NOAA forecasts 9 to 14 tropical storms this season
Hurricanes will strike the United States this season and Americans must be prepared, federal forecasters said Thursday. They predicted nine to 14 named tropical storms this year.
Current projections call for a near normal year for hurricanes, Gerry Bell, lead Atlantic hurricane forecaster for the National Oceanic and Atmospheric Administration, said at a briefing. The named storms are expected to include 4 to 7 hurricanes of which 1 to 3 are likely to be major storms.
“Hurricane season is upon us. We need to communicate down to the personal level, preparedness, now is the time,” said National Hurricane Center Director Bill Read.
Have a plan and follow it, he said, waiting to see if the forecast changes can mean life or death.
Added Craig Fugate, head of the Federal Emergency Management Agency: “Hurricanes will make landfall in the United States, hurricanes will destroy homes, people need to heed the preparedness message and be ready to act,”
Commerce Secretary Gary Locke noted that, “Today, more than 35 million Americans live in regions most threatened by Atlantic hurricanes.”
Regardless of the total number of storms, Bell pointed out that “it only takes one to make it a very bad season.”
People in hurricane-prone areas need to think about how these storms and their flooding might affect their lives, and to have a hurricane preparedness plan in place before the season begins, he said.
Hurricane season officially starts June 1. Last year there were 16 named storms, of which 8 grew into hurricanes and 5 were major. About 1,000 people lost their lives, mostly in flash flooding in the Caribbean.
NOAA’s forecast comes just days after the Department of Homeland Security urged Americans to be prepared for hurricane season.
Competing climate factors complicate the forecast, Bell noted.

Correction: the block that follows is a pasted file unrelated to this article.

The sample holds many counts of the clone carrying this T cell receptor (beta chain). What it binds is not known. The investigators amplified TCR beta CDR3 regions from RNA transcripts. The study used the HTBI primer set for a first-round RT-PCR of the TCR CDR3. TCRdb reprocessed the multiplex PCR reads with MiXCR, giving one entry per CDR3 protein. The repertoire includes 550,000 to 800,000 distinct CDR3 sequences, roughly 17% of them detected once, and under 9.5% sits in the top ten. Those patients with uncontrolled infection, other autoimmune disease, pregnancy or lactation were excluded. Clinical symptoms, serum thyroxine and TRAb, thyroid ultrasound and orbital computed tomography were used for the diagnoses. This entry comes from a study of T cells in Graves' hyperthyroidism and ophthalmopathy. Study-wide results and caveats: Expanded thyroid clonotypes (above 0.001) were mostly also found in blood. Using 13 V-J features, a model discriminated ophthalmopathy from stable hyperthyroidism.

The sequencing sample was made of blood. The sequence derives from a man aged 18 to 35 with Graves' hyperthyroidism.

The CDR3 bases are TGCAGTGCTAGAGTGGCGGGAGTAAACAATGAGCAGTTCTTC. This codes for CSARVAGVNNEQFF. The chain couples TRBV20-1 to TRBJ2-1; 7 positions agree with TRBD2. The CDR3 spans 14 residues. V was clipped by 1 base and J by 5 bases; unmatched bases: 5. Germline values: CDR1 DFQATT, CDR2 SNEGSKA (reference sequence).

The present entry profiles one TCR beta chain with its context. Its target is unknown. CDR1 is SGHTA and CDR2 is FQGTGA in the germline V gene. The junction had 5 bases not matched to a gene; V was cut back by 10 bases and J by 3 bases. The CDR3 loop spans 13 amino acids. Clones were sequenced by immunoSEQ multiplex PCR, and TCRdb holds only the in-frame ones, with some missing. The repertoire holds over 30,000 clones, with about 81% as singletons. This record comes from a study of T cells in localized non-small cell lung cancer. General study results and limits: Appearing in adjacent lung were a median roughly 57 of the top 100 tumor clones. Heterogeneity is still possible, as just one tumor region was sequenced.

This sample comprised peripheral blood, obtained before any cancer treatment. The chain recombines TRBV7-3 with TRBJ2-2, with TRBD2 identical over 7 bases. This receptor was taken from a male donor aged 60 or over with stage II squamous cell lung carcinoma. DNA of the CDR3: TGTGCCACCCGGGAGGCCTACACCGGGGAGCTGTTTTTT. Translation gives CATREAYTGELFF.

Raising the possibility of a busy season are an ongoing high-activity era that began in 1995, which includes enhanced rainfall over West Africa, warmer Atlantic waters and reduced wind shear.
However, Pacific Ocean conditions also can have an impact on Atlantic and Caribbean hurricanes and currently conditions are neutral for warming or cooling of the Pacific sea surface. If an El Nino warming were to develop, that would have the effect of reducing Atlantic hurricanes.
NOAA Administrator Jane Lubchenco noted that the forecast will be updated in early August, normally the start of the busiest part of hurricane season.
Forecasters give a tropical storm a name when wind speeds reach 39 mph and upgrade it to a hurricane when sustained winds reach 74 mph. Major hurricanes have winds of more than 111 mph. The same type of storm is known as a typhoon or tropical cyclone in other parts of the world.
The first storm of this year in the Atlantic, Caribbean or Gulf of Mexico will be Ana, followed by Bill, Claudette and Danny.
Researchers at North Carolina State University say between 11 and 14 storms will develop in the Atlantic and 6 to 8 of them will become hurricanes. At Colorado State University, researchers forecast 12 named storms, including 6 hurricanes.
On the Net:
Hurricane preparedness: http://www.hurricanes.gov/prepare
List of hurricane names: http://www.nhc.noaa.gov/aboutnames.shtml